I can’t believe it came around so fast. I think it’s probably because a lot has been going on since I started the four month training plan – I’ve changed jobs, celebrated birthdays and anniversaries and even got another job on a temporary basis. I’ve booked holidays to Edinburgh and York, visited and had visitors. I’ve also eaten the world’s best lasagne and drunk some delicious beer.
I’ve gotten up at ridiculous o’clock to run stupid miles before parkrun. I’ve had good runs and bad runs (some bad runs in the ‘other’ sense, that’s for sure). I’ve managed a parkrun PB and I’ve done a 10k race as part of the training. I’ve weathered a three week cold which left me grumpy and nervous that I was too far behind to catch up. I’ve registered for Paris and managed to get Mr Charming signed up too. I have been so lucky. I am supported by such an amazing bunch of people, from the running buddies who kept me company and made me routes to family and friends who listen while I explain that I can’t go out and get drunk because I had x miles to do the next day. Most of all, thank you to Mr Charming. Not content with supporting in the cold and wet for the last four years while I flit around the world doing races, he is now pushing himself and joining in. I don’t mean to brag, but he got a sub 2 for his second half marathon. That is pretty amazing indeed.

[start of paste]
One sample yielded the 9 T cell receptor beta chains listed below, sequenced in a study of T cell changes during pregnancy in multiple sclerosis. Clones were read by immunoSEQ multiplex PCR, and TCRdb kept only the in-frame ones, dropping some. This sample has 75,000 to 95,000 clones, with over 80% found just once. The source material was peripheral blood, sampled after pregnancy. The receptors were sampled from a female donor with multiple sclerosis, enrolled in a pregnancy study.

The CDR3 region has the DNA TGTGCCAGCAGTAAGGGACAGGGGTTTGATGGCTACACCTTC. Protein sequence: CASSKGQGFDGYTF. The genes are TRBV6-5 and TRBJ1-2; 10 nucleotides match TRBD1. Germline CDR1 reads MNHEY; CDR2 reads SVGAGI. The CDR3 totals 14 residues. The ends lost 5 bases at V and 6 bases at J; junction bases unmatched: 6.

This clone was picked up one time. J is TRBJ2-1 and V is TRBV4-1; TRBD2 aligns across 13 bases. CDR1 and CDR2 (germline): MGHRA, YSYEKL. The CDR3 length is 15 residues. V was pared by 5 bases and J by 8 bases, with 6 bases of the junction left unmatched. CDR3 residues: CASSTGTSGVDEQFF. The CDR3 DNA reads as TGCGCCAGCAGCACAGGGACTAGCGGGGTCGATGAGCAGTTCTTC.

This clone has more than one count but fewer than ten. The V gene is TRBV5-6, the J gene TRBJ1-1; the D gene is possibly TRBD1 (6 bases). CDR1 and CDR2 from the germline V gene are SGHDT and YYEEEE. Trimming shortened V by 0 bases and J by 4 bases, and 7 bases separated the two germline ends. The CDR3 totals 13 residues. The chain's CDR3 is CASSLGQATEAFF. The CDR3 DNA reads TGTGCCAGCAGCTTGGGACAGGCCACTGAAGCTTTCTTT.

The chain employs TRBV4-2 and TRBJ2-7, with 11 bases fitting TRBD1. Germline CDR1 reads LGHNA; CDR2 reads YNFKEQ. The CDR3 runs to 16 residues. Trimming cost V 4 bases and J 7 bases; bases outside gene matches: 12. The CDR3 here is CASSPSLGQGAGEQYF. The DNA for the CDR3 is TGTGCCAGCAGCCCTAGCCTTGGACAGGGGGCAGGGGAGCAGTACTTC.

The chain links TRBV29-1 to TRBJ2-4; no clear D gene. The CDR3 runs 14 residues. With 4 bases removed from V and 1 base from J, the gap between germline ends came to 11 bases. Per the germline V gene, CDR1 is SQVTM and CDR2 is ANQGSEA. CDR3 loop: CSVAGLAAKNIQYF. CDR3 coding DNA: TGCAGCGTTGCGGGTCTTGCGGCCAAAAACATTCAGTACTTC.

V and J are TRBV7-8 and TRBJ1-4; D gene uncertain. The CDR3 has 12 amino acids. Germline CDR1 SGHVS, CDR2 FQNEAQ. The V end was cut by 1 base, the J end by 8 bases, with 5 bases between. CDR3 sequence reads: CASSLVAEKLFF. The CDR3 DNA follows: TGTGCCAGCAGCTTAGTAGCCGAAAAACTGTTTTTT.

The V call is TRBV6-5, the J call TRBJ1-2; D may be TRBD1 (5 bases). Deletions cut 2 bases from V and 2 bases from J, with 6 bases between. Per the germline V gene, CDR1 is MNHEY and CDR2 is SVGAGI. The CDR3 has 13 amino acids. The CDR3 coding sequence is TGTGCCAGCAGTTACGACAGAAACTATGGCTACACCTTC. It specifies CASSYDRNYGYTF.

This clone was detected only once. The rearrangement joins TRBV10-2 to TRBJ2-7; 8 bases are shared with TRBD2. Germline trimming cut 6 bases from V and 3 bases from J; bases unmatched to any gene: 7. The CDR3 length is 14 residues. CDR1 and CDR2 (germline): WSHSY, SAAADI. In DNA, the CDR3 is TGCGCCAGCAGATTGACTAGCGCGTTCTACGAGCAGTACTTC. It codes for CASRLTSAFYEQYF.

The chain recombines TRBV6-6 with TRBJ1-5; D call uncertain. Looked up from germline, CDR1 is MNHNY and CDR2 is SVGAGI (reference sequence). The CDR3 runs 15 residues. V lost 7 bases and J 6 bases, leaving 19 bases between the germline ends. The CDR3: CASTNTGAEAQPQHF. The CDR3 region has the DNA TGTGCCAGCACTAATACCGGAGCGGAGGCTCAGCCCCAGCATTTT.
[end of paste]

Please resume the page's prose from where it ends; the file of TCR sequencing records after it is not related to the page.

After countless races, I don’t get nervous before them anymore. Well, not really. I get excited and anticipatory, but I don’t tend to worry that I’m not going to sleep or eat well or anything.
So, we had a massive flight from Norwich to Amsterdam – a whole 30 minutes! It was luxurious to be able to get a taxi the short distance and then hop on the plane. I almost grumbled that I didn’t have time to read my book properly. Okay, might have done a small grumble.
We landed in Schipol and then set off towards our airbnb’d apartment that we were sharing with friends for the weekend.